Special libraries fill a unique niche in the library community. Their collections are often heavily weighted to one area of interest in support of a specific user base. Because of this specialization, the libraries often house special collections that are invaluable not only to their own users but also to researchers around the world. OCLC programs and services help special libraries get needed resources to users at the point of need.
Make history relevant in a visual culture
The Indiana Historical Society enhanced their digital exhibits with Destination Indiana. This website organizes images from its vast collection into short “journeys” that provide an image-rich overview of a topic. The flexibility of the Destination Indiana database allows it to support a dynamic, custom interface as well as extensive metadata to support each image.
Facilitate research through group catalogs
The Rijksmuseum and other participants in artlibraries.net sought a more advanced and future-looking system to give single-search access to the world’s most important art library catalogs. The Future of Art Bibliography group established the Art Discovery Group Catalogue to pull results from participating libraries as well as other freely available databases faster than any other system.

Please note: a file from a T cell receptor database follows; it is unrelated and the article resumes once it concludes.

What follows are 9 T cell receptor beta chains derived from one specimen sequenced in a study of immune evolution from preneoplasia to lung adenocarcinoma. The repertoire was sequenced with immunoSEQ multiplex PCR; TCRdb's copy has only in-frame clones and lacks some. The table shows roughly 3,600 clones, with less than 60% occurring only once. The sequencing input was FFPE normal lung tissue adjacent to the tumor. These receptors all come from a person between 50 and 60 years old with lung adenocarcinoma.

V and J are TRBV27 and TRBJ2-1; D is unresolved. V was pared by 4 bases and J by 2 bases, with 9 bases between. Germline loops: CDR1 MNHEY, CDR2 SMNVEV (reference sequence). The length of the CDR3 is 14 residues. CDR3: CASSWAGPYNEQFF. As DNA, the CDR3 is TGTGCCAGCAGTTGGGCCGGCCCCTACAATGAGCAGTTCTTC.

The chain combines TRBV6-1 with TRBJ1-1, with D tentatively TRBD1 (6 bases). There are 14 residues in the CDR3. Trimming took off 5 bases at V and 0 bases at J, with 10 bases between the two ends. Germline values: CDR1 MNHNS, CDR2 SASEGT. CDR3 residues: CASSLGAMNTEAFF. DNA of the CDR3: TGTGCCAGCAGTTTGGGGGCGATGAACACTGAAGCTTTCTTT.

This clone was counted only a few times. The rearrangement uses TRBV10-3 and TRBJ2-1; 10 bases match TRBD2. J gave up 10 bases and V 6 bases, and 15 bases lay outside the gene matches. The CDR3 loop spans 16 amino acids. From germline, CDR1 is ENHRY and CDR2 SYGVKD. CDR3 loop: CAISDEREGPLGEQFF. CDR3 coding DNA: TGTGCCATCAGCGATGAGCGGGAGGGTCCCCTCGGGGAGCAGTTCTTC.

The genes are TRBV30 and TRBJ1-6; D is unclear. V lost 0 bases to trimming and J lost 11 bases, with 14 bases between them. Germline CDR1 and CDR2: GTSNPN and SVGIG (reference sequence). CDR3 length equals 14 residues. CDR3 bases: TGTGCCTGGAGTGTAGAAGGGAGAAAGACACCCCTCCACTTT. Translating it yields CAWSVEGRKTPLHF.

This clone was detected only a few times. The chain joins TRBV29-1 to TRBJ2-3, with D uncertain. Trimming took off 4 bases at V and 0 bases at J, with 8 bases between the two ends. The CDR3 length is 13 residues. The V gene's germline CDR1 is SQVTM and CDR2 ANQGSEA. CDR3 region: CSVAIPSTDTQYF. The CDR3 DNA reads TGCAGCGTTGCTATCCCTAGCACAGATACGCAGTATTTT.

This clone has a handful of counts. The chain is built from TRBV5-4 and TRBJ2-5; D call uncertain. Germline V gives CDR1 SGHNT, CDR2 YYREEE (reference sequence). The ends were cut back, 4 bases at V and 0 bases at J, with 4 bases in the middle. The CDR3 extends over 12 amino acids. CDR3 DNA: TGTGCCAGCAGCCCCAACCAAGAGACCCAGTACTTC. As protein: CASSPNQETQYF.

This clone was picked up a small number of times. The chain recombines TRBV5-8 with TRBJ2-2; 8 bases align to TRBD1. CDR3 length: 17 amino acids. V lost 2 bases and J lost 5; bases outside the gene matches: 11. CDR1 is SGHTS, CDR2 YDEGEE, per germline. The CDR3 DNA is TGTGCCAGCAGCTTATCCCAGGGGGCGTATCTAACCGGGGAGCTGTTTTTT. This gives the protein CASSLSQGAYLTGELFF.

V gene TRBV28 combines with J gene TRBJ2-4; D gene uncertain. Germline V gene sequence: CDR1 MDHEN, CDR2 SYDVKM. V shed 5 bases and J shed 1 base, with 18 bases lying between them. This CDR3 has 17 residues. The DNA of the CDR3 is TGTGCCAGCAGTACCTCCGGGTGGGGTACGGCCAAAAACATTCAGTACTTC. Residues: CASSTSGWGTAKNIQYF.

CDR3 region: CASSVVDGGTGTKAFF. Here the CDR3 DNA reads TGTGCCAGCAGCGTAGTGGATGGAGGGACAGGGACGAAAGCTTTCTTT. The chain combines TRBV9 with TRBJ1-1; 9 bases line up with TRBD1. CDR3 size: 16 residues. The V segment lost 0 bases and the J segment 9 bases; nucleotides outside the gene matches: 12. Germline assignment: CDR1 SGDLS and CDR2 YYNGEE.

Make knowledge visible and available internationally
Librarians at the Bavarian State Library were used to fulfilling a wide array of requests from all over Germany. They realized that, with the ever-growing international need for resources, they needed to extend their reach. The library now makes its resources, including special collections, easily accessible across the globe.
Support scientists around the world
Australia's Commonwealth Scientific and Industrial Research Organisation (CSIRO) processes a high volume of interlibrary loan requests around the world, which makes it difficult to keep up with multiple supplier accounts, different billing cycles and requests in different formats. Now that the library has integrated a new ILL system into its existing request system, staff receive requests in a standard format and pay only one invoice a month.
Increase e-content usage with systems that work together
The National Academy of Sciences dramatically increased users' access to e-journals and e-books, providing a greater return on the library's fee-based e-resources. Despite the increase, the staff spends less time on e-content because of a knowledge base and discovery tool that are integrated into the library's management system. With their time savings, the librarians have increased their marketing of the library and launched a suite of LibGuides.